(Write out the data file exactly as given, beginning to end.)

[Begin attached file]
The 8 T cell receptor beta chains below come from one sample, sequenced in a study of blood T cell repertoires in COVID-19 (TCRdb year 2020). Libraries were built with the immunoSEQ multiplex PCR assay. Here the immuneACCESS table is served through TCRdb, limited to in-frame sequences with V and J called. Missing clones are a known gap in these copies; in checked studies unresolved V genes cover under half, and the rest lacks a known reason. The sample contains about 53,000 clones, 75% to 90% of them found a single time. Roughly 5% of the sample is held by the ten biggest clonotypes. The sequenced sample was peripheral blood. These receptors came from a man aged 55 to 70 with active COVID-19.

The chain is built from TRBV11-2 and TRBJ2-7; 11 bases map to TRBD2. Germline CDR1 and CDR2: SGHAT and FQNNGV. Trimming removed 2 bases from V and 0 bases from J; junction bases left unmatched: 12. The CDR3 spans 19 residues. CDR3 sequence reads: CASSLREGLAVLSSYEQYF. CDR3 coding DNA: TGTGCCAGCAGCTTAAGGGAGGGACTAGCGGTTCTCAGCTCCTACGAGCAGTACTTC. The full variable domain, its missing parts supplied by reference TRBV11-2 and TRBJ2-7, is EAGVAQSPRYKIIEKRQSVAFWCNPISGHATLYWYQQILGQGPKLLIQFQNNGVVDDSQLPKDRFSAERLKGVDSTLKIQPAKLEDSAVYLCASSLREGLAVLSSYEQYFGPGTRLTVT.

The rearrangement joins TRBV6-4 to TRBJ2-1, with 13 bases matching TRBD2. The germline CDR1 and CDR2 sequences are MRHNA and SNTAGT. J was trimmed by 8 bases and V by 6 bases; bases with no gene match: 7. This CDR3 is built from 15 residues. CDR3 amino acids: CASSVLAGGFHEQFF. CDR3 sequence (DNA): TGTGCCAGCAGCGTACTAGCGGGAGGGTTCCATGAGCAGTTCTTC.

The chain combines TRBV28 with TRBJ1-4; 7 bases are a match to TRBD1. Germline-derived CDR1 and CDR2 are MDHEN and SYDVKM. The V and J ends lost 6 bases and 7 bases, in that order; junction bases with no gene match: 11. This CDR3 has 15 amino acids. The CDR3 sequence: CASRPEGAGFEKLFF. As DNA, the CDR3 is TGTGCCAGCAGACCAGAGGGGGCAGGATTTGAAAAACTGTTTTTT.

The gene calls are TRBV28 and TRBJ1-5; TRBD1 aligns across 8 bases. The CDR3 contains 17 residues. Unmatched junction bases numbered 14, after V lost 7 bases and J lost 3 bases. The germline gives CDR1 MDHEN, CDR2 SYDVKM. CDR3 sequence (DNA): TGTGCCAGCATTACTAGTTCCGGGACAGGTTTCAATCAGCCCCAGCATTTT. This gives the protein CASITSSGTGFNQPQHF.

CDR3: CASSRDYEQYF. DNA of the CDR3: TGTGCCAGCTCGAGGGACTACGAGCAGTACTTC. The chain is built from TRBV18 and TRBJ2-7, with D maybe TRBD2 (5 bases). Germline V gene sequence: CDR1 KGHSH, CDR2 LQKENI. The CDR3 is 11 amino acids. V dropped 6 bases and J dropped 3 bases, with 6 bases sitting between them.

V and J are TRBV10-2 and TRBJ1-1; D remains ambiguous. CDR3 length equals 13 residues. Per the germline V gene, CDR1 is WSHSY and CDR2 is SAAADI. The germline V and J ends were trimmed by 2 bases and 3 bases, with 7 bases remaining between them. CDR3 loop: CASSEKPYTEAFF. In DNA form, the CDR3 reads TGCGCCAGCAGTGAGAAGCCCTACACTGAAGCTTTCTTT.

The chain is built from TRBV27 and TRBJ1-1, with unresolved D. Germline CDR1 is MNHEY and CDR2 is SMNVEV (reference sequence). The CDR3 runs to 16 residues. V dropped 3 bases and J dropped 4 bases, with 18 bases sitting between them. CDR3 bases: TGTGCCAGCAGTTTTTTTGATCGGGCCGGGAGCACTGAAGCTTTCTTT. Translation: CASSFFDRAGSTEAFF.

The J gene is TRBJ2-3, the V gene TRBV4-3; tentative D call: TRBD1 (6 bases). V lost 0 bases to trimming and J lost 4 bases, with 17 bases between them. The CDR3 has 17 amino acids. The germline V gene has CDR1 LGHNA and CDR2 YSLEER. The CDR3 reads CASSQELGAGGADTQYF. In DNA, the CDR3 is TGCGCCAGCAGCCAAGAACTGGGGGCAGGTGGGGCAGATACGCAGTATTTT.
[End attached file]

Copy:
The 8 T cell receptor beta chains below come from one sample, sequenced in a study of blood T cell repertoires in COVID-19 (TCRdb year 2020). Libraries were built with the immunoSEQ multiplex PCR assay. Here the immuneACCESS table is served through TCRdb, limited to in-frame sequences with V and J called. Missing clones are a known gap in these copies; in checked studies unresolved V genes cover under half, and the rest lacks a known reason. The sample contains about 53,000 clones, 75% to 90% of them found a single time. Roughly 5% of the sample is held by the ten biggest clonotypes. The sequenced sample was peripheral blood. These receptors came from a man aged 55 to 70 with active COVID-19.

The chain is built from TRBV11-2 and TRBJ2-7; 11 bases map to TRBD2. Germline CDR1 and CDR2: SGHAT and FQNNGV. Trimming removed 2 bases from V and 0 bases from J; junction bases left unmatched: 12. The CDR3 spans 19 residues. CDR3 sequence reads: CASSLREGLAVLSSYEQYF. CDR3 coding DNA: TGTGCCAGCAGCTTAAGGGAGGGACTAGCGGTTCTCAGCTCCTACGAGCAGTACTTC. The full variable domain, its missing parts supplied by reference TRBV11-2 and TRBJ2-7, is EAGVAQSPRYKIIEKRQSVAFWCNPISGHATLYWYQQILGQGPKLLIQFQNNGVVDDSQLPKDRFSAERLKGVDSTLKIQPAKLEDSAVYLCASSLREGLAVLSSYEQYFGPGTRLTVT.

The rearrangement joins TRBV6-4 to TRBJ2-1, with 13 bases matching TRBD2. The germline CDR1 and CDR2 sequences are MRHNA and SNTAGT. J was trimmed by 8 bases and V by 6 bases; bases with no gene match: 7. This CDR3 is built from 15 residues. CDR3 amino acids: CASSVLAGGFHEQFF. CDR3 sequence (DNA): TGTGCCAGCAGCGTACTAGCGGGAGGGTTCCATGAGCAGTTCTTC.

The chain combines TRBV28 with TRBJ1-4; 7 bases are a match to TRBD1. Germline-derived CDR1 and CDR2 are MDHEN and SYDVKM. The V and J ends lost 6 bases and 7 bases, in that order; junction bases with no gene match: 11. This CDR3 has 15 amino acids. The CDR3 sequence: CASRPEGAGFEKLFF. As DNA, the CDR3 is TGTGCCAGCAGACCAGAGGGGGCAGGATTTGAAAAACTGTTTTTT.

The gene calls are TRBV28 and TRBJ1-5; TRBD1 aligns across 8 bases. The CDR3 contains 17 residues. Unmatched junction bases numbered 14, after V lost 7 bases and J lost 3 bases. The germline gives CDR1 MDHEN, CDR2 SYDVKM. CDR3 sequence (DNA): TGTGCCAGCATTACTAGTTCCGGGACAGGTTTCAATCAGCCCCAGCATTTT. This gives the protein CASITSSGTGFNQPQHF.

CDR3: CASSRDYEQYF. DNA of the CDR3: TGTGCCAGCTCGAGGGACTACGAGCAGTACTTC. The chain is built from TRBV18 and TRBJ2-7, with D maybe TRBD2 (5 bases). Germline V gene sequence: CDR1 KGHSH, CDR2 LQKENI. The CDR3 is 11 amino acids. V dropped 6 bases and J dropped 3 bases, with 6 bases sitting between them.

V and J are TRBV10-2 and TRBJ1-1; D remains ambiguous. CDR3 length equals 13 residues. Per the germline V gene, CDR1 is WSHSY and CDR2 is SAAADI. The germline V and J ends were trimmed by 2 bases and 3 bases, with 7 bases remaining between them. CDR3 loop: CASSEKPYTEAFF. In DNA form, the CDR3 reads TGCGCCAGCAGTGAGAAGCCCTACACTGAAGCTTTCTTT.

The chain is built from TRBV27 and TRBJ1-1, with unresolved D. Germline CDR1 is MNHEY and CDR2 is SMNVEV (reference sequence). The CDR3 runs to 16 residues. V dropped 3 bases and J dropped 4 bases, with 18 bases sitting between them. CDR3 bases: TGTGCCAGCAGTTTTTTTGATCGGGCCGGGAGCACTGAAGCTTTCTTT. Translation: CASSFFDRAGSTEAFF.

The J gene is TRBJ2-3, the V gene TRBV4-3; tentative D call: TRBD1 (6 bases). V lost 0 bases to trimming and J lost 4 bases, with 17 bases between them. The CDR3 has 17 amino acids. The germline V gene has CDR1 LGHNA and CDR2 YSLEER. The CDR3 reads CASSQELGAGGADTQYF. In DNA, the CDR3 is TGCGCCAGCAGCCAAGAACTGGGGGCAGGTGGGGCAGATACGCAGTATTTT.